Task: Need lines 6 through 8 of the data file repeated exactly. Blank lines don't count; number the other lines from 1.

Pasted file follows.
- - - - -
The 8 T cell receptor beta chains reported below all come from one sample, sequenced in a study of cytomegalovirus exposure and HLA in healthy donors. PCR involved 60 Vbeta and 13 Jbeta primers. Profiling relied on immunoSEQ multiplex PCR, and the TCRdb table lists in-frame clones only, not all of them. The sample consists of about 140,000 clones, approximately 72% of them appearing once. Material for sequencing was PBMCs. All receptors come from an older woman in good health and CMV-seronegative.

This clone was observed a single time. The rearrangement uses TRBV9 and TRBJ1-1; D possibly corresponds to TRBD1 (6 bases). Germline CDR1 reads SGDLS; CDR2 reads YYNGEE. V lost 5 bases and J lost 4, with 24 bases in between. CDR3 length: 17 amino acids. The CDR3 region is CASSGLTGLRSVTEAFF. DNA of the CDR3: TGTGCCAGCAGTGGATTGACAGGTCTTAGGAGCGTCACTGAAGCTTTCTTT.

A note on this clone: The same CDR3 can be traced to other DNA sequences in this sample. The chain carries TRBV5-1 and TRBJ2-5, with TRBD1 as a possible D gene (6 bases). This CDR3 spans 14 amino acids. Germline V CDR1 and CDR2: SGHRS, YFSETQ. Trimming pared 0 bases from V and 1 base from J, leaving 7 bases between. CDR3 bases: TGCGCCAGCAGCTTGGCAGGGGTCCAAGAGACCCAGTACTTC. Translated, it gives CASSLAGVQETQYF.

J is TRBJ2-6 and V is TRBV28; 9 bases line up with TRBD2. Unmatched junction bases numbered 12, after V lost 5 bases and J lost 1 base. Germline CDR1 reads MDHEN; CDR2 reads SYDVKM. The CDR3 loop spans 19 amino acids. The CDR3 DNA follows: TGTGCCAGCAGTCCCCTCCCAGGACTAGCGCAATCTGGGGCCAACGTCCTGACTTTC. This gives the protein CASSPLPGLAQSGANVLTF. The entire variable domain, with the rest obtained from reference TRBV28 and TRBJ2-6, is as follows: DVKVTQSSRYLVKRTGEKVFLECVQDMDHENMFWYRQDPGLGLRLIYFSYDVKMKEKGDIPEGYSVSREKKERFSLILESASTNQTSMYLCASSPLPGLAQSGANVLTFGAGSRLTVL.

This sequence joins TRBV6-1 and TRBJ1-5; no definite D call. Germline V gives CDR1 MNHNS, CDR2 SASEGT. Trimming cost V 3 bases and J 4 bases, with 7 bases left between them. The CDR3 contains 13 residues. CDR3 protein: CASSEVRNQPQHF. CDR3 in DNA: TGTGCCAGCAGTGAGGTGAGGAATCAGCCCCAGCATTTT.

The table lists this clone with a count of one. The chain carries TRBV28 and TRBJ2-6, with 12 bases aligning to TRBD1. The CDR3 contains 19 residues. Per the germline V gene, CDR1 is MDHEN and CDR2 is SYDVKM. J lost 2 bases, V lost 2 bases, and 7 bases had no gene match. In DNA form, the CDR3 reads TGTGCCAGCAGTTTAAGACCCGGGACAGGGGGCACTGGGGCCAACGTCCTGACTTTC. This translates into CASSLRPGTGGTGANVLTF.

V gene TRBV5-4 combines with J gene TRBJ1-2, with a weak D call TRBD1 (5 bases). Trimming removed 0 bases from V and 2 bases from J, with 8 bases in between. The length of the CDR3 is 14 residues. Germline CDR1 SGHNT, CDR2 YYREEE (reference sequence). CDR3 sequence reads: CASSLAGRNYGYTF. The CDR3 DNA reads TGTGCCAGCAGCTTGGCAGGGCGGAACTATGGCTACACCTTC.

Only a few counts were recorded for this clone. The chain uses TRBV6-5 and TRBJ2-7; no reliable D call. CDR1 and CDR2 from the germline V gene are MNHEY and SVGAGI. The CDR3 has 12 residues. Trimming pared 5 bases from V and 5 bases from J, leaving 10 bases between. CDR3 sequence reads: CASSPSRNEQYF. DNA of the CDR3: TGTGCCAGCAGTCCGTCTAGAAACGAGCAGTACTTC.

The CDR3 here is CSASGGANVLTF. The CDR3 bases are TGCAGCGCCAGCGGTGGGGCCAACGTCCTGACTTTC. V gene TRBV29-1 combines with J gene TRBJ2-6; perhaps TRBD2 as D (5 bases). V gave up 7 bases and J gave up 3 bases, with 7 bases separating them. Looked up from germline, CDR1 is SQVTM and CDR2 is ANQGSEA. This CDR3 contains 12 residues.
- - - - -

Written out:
The table lists this clone with a count of one. The chain carries TRBV28 and TRBJ2-6, with 12 bases aligning to TRBD1. The CDR3 contains 19 residues. Per the germline V gene, CDR1 is MDHEN and CDR2 is SYDVKM. J lost 2 bases, V lost 2 bases, and 7 bases had no gene match. In DNA form, the CDR3 reads TGTGCCAGCAGTTTAAGACCCGGGACAGGGGGCACTGGGGCCAACGTCCTGACTTTC. This translates into CASSLRPGTGGTGANVLTF.

V gene TRBV5-4 combines with J gene TRBJ1-2, with a weak D call TRBD1 (5 bases). Trimming removed 0 bases from V and 2 bases from J, with 8 bases in between. The length of the CDR3 is 14 residues. Germline CDR1 SGHNT, CDR2 YYREEE (reference sequence). CDR3 sequence reads: CASSLAGRNYGYTF. The CDR3 DNA reads TGTGCCAGCAGCTTGGCAGGGCGGAACTATGGCTACACCTTC.

Only a few counts were recorded for this clone. The chain uses TRBV6-5 and TRBJ2-7; no reliable D call. CDR1 and CDR2 from the germline V gene are MNHEY and SVGAGI. The CDR3 has 12 residues. Trimming pared 5 bases from V and 5 bases from J, leaving 10 bases between. CDR3 sequence reads: CASSPSRNEQYF. DNA of the CDR3: TGTGCCAGCAGTCCGTCTAGAAACGAGCAGTACTTC.